Revival of the Tribune Tavern

The modern/old-school watering hole plates up New American gastropub fare with flair. Missteps aside, it looks headed in the right direction.


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Photos by Lance Yamamoto

The Tribune Tavern’s backstory is troubled and complicated. But to the delight of many, the narrative has shifted, and the restaurant has risen from the ashes of an ugly business meltdown to stake its claim as an important downtown cultural hub. While some minor kinks revealed themselves during our dinners and lunch in October, Tribune Tavern, under the guidance of original co-owner Chris Pastena and his wife, Jana, evinced the polish, ambition, and casual feel the characterize Pastena’s other ventures, including Chop Bar and Calavera.

Tribune Tavern opened in April 2013 as a joint project of Pastena and businessman Thomas Henderson. They had partnered to launch Lungomare in Jack London Square a few months earlier. By late summer 2014, the partnership had soured; it dissolved by the end of the year, with Pastena taking over Lungomare and Henderson holding on to Tribune Tavern (he’d bought the historic Tribune Tower building in 2011). In January 2017, the U.S. Securities and Exchange Commission sued Henderson for fraud — the story about the alleged EB-5 visa scam is detailed in an Oct. 25, 2017, investigative piece in the East Bay Express — and in late October of that year, Tribune Tavern closed suddenly. Earlier this year, the building’s new owners invited Pastena back in. In August, while the Pastenas were getting the tavern ready to reopen, Henderson was arrested and charged with conspiracy and wire fraud.

With all that behind him, and having sold Lungomare to a Southern California-based group and moved Chop Bar across the street from its original Fourth Street location in the warehouse district, Pastena could concentrate on Tribune Tavern. (Well, he is also about to open a Calavera offshoot in the Oakland airport.) Bringing Dario Pantoja over from Calavera as executive chef, the Pastenas have revived the modern/old-school watering hole on Tribune Tower’s ground floor.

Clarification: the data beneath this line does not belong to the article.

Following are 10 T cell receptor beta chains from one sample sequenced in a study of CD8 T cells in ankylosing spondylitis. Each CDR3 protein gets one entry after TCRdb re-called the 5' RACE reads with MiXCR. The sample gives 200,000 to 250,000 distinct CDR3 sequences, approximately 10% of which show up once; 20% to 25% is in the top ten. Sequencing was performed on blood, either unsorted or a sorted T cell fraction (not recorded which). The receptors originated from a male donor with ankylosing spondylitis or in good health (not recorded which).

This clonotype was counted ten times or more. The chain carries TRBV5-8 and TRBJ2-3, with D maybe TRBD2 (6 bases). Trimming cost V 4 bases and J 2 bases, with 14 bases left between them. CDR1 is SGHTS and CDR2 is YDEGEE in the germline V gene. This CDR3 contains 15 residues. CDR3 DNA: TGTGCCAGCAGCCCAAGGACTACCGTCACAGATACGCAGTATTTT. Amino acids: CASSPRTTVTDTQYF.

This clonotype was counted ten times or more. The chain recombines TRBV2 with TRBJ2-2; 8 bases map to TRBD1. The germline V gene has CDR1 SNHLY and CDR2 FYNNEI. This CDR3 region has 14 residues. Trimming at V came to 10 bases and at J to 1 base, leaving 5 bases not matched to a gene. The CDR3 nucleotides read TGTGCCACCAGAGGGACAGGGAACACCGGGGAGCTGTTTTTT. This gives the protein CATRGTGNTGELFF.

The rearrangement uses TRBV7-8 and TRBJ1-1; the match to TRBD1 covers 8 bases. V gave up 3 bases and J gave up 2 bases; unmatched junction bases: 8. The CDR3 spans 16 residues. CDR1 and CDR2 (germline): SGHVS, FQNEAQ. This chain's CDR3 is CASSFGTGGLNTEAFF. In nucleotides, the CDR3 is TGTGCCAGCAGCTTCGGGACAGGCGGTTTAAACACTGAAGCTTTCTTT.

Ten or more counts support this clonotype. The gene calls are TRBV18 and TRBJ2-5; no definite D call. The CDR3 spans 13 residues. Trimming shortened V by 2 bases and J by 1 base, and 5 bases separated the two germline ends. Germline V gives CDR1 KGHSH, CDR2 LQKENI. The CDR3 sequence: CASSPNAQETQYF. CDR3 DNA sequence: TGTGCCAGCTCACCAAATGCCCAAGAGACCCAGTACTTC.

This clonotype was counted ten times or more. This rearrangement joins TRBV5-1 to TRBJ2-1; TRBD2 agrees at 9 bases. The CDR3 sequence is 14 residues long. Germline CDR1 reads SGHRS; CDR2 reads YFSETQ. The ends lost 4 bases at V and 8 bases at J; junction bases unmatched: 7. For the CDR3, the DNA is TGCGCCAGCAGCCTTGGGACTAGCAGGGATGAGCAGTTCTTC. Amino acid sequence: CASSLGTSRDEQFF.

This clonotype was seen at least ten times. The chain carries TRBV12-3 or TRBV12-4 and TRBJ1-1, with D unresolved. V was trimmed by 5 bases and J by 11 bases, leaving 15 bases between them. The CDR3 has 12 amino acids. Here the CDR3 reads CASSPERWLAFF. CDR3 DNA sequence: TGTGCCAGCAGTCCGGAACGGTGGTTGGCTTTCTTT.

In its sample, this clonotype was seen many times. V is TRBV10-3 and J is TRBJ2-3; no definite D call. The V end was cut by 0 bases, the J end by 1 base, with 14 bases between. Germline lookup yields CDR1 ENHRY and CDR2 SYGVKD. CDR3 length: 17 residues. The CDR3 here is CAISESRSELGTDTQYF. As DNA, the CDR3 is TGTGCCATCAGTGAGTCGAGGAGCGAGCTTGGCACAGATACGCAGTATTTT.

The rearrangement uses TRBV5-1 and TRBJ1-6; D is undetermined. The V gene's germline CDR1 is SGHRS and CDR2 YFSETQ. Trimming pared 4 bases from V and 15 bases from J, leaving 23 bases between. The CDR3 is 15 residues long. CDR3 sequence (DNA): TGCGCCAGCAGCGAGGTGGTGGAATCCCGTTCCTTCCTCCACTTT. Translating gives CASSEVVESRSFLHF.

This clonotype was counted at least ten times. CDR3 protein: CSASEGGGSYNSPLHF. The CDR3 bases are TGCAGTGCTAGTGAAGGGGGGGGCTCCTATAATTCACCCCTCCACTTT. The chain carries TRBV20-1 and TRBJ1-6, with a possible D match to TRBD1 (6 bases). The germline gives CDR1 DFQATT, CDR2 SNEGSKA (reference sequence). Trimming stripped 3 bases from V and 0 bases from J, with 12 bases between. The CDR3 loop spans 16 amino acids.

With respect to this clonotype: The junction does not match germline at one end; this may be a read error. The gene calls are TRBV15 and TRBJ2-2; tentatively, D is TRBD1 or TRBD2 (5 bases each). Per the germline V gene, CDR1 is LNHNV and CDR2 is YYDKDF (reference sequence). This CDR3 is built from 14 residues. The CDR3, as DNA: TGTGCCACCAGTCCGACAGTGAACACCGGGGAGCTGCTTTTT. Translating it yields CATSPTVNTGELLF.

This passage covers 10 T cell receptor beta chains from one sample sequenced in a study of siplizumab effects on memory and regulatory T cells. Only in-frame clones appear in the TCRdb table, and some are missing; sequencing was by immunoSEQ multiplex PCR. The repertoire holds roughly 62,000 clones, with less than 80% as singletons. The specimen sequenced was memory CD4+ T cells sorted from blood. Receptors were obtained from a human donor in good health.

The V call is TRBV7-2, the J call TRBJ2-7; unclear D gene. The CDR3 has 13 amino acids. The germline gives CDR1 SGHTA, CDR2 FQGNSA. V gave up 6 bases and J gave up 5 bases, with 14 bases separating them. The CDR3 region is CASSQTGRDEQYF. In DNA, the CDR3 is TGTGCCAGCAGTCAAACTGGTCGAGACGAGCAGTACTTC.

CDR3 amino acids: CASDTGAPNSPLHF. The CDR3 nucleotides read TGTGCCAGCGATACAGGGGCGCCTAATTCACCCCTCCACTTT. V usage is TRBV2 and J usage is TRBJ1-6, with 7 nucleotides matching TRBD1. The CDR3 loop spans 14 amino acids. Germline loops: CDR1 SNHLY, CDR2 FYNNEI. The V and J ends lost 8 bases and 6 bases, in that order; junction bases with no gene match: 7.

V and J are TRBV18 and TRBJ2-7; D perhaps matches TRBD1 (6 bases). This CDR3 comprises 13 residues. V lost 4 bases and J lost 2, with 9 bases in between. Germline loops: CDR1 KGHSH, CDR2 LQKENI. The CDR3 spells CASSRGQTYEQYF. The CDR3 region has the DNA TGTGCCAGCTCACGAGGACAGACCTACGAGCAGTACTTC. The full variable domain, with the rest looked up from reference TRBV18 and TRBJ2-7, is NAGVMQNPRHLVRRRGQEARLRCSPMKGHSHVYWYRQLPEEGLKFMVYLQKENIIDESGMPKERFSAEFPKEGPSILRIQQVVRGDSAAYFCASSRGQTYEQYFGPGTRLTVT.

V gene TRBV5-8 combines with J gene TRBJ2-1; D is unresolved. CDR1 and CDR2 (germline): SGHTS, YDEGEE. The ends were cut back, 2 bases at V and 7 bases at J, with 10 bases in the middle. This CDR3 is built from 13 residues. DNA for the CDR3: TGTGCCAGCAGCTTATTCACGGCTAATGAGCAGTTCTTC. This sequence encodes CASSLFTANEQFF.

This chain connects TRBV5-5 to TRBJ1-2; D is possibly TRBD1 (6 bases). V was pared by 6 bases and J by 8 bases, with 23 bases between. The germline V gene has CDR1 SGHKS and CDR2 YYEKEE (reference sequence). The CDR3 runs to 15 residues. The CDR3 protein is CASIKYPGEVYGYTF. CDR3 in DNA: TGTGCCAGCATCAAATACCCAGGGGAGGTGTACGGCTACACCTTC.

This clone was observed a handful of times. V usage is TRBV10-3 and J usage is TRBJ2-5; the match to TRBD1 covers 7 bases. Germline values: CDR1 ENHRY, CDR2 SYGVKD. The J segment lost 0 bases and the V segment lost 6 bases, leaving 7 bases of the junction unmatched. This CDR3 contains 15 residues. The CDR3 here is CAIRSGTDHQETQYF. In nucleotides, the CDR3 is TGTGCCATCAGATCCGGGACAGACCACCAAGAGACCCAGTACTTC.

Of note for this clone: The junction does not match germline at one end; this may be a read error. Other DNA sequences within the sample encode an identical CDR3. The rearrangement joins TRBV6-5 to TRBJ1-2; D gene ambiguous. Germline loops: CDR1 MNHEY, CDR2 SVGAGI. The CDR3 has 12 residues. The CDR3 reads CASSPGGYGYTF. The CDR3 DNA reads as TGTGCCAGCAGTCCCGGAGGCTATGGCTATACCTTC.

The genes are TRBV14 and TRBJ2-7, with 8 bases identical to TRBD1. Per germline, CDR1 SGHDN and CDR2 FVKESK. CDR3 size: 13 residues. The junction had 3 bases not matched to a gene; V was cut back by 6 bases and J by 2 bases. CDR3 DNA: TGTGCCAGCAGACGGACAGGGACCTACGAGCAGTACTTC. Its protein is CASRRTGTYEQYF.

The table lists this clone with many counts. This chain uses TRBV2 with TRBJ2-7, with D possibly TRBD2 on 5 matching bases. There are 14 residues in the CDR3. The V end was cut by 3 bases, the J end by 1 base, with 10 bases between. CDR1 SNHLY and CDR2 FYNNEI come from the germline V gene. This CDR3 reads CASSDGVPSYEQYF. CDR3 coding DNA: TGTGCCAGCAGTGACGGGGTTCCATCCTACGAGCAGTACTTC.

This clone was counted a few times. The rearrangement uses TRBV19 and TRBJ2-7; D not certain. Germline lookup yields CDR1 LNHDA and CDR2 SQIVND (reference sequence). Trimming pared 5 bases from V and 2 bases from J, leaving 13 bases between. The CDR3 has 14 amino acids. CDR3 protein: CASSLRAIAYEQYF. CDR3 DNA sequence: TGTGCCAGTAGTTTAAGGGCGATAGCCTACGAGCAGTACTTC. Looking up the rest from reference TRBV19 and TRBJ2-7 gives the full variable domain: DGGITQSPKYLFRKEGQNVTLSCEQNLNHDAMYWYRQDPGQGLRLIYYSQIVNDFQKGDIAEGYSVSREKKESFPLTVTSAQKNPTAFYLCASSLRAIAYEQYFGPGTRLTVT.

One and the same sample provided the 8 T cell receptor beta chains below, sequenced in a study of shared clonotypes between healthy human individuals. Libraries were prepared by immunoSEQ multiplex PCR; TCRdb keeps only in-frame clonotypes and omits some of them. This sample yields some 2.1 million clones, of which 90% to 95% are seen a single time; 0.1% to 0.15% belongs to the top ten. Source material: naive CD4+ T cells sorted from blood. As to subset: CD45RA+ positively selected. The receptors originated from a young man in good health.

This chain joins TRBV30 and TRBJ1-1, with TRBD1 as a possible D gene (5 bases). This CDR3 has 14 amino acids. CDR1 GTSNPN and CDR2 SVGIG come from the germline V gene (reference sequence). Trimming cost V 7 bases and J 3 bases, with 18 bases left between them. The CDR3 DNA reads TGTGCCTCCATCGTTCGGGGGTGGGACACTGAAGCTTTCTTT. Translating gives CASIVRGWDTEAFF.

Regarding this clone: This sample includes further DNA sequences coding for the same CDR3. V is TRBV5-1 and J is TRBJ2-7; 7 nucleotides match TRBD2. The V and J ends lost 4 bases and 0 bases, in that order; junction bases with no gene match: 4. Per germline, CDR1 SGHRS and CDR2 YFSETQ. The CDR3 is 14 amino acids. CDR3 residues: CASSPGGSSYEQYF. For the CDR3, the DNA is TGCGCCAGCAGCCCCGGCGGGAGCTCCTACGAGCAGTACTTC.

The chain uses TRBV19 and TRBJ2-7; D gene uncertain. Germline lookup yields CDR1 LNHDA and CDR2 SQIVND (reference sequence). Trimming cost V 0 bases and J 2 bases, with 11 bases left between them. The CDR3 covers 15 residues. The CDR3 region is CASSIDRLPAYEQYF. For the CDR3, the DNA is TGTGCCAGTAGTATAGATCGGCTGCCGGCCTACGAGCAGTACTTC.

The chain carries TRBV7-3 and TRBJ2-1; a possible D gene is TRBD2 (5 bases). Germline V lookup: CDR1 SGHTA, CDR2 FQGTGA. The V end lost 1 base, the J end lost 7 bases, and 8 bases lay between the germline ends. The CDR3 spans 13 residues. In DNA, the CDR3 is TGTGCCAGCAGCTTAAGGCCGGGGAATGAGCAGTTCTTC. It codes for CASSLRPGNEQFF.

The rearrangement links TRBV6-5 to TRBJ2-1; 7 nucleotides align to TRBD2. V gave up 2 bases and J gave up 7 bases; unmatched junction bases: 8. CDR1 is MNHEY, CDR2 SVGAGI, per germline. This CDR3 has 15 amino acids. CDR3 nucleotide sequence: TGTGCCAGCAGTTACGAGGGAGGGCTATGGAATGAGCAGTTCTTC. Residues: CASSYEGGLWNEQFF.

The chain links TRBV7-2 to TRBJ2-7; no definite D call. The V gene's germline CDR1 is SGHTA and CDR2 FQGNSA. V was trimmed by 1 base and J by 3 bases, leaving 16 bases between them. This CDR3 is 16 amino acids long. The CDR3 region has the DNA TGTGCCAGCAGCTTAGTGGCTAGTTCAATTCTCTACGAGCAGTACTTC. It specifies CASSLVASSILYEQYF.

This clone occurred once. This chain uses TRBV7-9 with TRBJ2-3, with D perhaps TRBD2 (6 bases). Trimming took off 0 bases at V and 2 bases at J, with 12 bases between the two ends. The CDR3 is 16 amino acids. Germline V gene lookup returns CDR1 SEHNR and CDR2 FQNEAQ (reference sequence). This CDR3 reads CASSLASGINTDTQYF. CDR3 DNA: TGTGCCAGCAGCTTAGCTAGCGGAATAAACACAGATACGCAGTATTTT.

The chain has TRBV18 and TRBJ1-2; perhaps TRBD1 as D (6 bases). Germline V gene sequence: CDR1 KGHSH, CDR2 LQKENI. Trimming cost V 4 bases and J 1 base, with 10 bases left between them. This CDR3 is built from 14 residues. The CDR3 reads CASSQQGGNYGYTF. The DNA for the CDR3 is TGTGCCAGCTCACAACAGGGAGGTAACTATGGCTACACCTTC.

The building originated as a six-story Breuners furniture store in 1906. The Oakland Tribune took occupancy in 1908 and added the iconic downtown-defining 22-story tower in 1922. The spacious, 150-seat restaurant takes good advantage of the building’s great bones. The high, boxed ceilings and quasi-Corinthian-corniced columns are accented with eclectic design touches and a mix of materials, emphasizing rustic and polished woods. There are several styles of chandeliers, assemblages by San Francisco artist Romanowski, and four flat-screen TVs piping in sports to the bar and front room. In addition to about 15 chair-back stools at the large horseshoe-shaped bar, seating includes high-top communal tables up front, low-top tables and booths dispersed through the several sectioned areas, and a narrow patio along the Franklin Street side of the building.

At first glace, the New American menus for dinner, lunch, and brunch seem packed with straightforward, conventional gastropub fare — oysters, shrimp cocktail, salads, cheese and cured meats boards, steaks, chicken, salmon, and pastas. Beignets, creme brûlée, s’mores, and ice creams are for dessert. Portions are generous and shareable. The difference is in the details, and chef Pantoja, who cooked previously at Wayfare Tavern and A16, adds a lot of details. Soups include French onion and butternut squash, but also apple with coconut milk. Everyone seems to do Brussels sprouts and mac and cheese; Patoja ratchets up the former with black garlic, preserved lemon, and toasted pistachios, and makes the latter with smoked fondue. Rhubarb chutney and grilled stone fruit accompany the braised short rib bone marrow. Pan-seared Monterey Bay calamari are given a medley treatment with Calabrian chili, sweet peppers, mint, shishito peppers, and green onions. And Parmesan-crusted fried green tomatoes take on oceanic notes with creamy lemon Dungeness crab, ogo seaweed, and bottarga.